FDA Approves Third Breast Cancer Indication for Verzenio

Used with an aromatase inhibitor, it substantially reduced tumor size and delayed disease progression

The FDA has approved abemaciclib (Verzenio, Eli Lilly and Co.) in combination with an aromatase inhibitor (AI) as initial endocrine-based therapy for the treatment of postmenopausal women with hormone receptor-positive (HR+), human epidermal growth factor receptor 2-negative (HER2–) advanced or metastatic breast cancer.

This additional approval marks the third indication for abemaciclib within five months. In September 2017, abemaciclib became the first cyclin-dependent kinase (CDK) 4 and 6 inhibitor approved in combination and as a single agent in metastatic breast cancer. Specifically, abemaciclib was approved for use in combination with fulvestrant (Faslodex, AstraZeneca) for the treatment of women with HR+, HER2– advanced or metastatic breast cancer with disease progression following endocrine therapy, and as monotherapy for the treatment of adult patients with HR+, HER2– advanced or metastatic breast cancer with disease progression following endocrine therapy and prior chemotherapy in the metastatic setting.

The recommended dose of abemaciclib in combination with an AI is 150 mg orally twice daily, continued until disease progression or unacceptable toxicity. Abemaciclib is available in four tablet strengths—200 mg, 150 mg, 100 mg, and 50 mg.

This approval of abemaciclib as initial therapy in combination with an AI is based on the efficacy and safety demonstrated in the pivotal MONARCH 3 clinical trial. MONARCH 3 is a phase 3, randomized, double-blind, placebo-controlled trial evaluating abemaciclib in combination with an AI as initial endocrine-based therapy that enrolled 493 postmenopausal women with HR+, HER2– advanced breast cancer who had no prior systemic treatment for advanced disease. In patients who received neoadjuvant/adjuvant endocrine therapy, a disease-free interval of more than 12 months since completion of endocrine therapy was required.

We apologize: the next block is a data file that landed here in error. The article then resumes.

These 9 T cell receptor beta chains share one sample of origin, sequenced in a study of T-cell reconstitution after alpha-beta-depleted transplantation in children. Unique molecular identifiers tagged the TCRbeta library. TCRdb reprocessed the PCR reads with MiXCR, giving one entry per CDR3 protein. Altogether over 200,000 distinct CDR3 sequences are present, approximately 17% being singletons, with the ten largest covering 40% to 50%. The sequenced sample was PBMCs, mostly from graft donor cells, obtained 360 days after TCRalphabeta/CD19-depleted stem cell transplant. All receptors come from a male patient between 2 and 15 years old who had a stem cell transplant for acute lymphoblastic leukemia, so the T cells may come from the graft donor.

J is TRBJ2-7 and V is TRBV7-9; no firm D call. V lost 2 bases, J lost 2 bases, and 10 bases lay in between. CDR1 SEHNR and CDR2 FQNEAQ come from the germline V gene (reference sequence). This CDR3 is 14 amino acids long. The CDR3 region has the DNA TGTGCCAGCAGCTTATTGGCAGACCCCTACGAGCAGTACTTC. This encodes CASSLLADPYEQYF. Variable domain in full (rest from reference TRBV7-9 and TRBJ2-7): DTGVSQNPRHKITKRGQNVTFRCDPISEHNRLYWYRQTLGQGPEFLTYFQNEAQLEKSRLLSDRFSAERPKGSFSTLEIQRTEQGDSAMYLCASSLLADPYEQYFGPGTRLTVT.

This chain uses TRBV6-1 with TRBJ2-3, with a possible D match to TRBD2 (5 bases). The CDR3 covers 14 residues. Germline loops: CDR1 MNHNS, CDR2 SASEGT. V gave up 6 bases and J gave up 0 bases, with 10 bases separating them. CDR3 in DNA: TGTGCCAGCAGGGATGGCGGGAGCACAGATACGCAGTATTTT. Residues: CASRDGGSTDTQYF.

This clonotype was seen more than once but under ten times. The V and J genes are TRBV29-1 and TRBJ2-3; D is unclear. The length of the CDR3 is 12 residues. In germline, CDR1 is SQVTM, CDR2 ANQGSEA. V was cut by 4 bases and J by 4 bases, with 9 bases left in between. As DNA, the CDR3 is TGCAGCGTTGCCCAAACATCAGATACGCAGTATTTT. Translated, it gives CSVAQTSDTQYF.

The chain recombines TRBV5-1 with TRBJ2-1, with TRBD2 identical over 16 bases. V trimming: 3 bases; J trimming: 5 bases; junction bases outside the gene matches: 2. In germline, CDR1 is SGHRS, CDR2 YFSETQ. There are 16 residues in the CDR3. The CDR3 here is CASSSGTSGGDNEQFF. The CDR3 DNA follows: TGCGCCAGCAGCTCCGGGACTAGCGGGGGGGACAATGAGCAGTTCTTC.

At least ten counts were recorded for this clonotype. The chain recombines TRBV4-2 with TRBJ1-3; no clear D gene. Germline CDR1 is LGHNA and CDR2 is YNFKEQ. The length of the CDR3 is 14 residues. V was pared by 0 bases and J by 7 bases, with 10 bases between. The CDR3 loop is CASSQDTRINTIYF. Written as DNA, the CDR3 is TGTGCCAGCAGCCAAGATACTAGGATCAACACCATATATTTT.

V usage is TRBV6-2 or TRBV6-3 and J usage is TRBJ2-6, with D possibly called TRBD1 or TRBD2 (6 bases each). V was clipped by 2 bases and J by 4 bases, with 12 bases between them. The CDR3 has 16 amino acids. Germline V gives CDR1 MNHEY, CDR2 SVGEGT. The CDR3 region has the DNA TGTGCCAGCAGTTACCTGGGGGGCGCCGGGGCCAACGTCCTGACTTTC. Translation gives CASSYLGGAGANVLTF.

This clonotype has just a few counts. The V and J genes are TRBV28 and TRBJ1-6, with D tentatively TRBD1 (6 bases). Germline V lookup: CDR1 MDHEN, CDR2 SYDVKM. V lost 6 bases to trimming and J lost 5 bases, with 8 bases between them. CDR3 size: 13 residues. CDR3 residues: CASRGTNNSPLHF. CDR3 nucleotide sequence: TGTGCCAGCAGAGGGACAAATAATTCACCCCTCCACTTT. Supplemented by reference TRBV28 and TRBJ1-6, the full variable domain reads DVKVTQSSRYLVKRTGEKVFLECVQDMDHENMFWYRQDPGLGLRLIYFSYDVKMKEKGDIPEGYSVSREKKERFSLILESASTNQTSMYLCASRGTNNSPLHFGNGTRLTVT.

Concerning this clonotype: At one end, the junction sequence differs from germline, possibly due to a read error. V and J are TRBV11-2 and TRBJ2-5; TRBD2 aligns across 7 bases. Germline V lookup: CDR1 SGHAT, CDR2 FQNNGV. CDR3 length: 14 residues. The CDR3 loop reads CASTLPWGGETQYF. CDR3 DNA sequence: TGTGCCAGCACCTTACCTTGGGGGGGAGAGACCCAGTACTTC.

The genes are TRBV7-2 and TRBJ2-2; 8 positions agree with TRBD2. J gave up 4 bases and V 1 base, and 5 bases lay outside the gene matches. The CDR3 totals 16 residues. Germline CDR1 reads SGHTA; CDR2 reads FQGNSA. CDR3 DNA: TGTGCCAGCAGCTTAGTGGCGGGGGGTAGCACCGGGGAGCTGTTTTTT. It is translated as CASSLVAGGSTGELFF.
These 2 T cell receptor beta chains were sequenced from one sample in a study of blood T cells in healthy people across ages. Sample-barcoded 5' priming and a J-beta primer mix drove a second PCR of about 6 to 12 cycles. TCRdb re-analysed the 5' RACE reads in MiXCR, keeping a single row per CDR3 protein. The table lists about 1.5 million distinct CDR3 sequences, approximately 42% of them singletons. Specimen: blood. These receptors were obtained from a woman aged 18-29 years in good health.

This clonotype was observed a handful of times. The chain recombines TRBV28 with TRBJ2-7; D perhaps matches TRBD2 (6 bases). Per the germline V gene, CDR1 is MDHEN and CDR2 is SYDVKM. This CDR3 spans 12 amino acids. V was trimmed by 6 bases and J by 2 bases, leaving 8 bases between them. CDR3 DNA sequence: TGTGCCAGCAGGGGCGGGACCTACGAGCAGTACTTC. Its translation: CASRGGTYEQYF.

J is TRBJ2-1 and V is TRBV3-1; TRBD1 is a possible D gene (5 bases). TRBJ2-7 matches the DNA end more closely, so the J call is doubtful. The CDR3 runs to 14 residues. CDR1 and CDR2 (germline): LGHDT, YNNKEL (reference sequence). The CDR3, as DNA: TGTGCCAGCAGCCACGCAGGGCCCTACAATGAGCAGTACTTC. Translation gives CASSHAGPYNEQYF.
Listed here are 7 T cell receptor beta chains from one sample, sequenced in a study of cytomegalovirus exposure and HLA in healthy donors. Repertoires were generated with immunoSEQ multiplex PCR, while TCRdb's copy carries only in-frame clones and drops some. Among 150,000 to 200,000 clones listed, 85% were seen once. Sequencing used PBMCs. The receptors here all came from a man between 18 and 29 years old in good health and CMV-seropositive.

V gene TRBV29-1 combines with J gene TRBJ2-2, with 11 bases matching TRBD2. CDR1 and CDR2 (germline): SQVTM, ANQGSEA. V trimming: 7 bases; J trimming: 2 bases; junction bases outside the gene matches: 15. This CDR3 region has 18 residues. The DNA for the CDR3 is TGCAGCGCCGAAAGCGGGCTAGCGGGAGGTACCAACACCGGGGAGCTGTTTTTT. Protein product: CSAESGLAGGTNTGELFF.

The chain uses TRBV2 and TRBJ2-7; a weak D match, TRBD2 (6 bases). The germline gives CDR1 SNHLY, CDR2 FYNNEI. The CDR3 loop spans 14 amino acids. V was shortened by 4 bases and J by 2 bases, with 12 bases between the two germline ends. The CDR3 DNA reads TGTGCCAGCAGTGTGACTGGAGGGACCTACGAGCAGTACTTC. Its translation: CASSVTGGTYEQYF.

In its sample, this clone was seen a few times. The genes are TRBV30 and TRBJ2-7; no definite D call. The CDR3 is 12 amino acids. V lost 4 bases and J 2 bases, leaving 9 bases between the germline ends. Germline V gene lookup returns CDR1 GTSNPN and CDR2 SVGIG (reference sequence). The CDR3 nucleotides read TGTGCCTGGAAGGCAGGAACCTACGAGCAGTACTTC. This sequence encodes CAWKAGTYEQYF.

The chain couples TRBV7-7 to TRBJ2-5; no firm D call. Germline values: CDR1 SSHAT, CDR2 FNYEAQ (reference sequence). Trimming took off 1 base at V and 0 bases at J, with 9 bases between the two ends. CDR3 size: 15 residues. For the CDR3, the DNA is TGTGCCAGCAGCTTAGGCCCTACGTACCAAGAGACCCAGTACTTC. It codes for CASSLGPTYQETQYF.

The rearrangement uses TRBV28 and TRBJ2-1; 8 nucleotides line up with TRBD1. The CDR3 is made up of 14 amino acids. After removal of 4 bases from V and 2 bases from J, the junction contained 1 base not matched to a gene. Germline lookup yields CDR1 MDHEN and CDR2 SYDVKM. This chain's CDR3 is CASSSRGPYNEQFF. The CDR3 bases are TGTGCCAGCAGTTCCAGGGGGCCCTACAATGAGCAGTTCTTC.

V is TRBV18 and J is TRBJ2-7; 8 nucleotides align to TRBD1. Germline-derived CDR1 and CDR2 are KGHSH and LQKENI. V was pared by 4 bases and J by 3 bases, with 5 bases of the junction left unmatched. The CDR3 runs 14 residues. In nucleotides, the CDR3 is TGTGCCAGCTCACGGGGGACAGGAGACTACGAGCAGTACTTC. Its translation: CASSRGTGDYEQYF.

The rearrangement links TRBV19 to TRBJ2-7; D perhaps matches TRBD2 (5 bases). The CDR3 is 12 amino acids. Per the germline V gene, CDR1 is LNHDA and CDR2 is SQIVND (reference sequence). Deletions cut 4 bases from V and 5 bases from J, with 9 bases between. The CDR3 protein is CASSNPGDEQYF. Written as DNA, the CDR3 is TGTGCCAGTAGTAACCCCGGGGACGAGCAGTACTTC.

This abemaciclib new drug application was given priority review as part of the FDA’s Expedited Programs for Serious Conditions. Abemaciclib was also granted breakthrough therapy designation in 2015 based on the phase 1 JPBA trial.

In MONARCH 3, abemaciclib dosed orally at 150 mg twice daily on a continuous schedule with an AI demonstrated a greater than 28-month median progression-free survival (PFS) in patients who received initial endocrine-based therapy for metastatic disease (28.2 months [95% confidence interval (CI), 23.5–NR] versus 14.8 months [95% CI, 11.2–19.2] with placebo plus an AI [hazard ratio (HR), 0.54; 95% CI, 0.418–0.698; P < 0.0001]).

In patients with measurable disease who received abemaciclib plus an AI (n = 267), an objective response rate (ORR) of 55.4% was achieved (ORR was defined as complete response plus partial response [CR + PR], and based upon confirmed responses; PR was defined as 30% or greater reduction in target lesions) (n = 148; 95% CI, 49.5–61.4), with 52.1% of patients having achieved a PR (n = 139) and 3.4% having achieved a CR (n = 9). In comparison, in the placebo-plus-AI group of patients with measurable disease (n = 132), ORR was 40.2% (n = 53; 95% CI, 31.8–48.5), with all women being partial responders. Median duration of response was 27.4 months with abemaciclib plus an AI (95% CI, 25.7–NR) versus 17.5 months with placebo plus an AI (95% CI, 11.2–22.2).

The most common adverse reactions in the MONARCH 1, 2, and 3 trials (all grades, at an incidence of 20% or greater) were diarrhea, neutropenia, nausea, abdominal pain, infections, fatigue, anemia, leukopenia, decreased appetite, vomiting, headache, alopecia, and thrombocytopenia.

Source: Eli Lilly and Co.; February 26, 2018.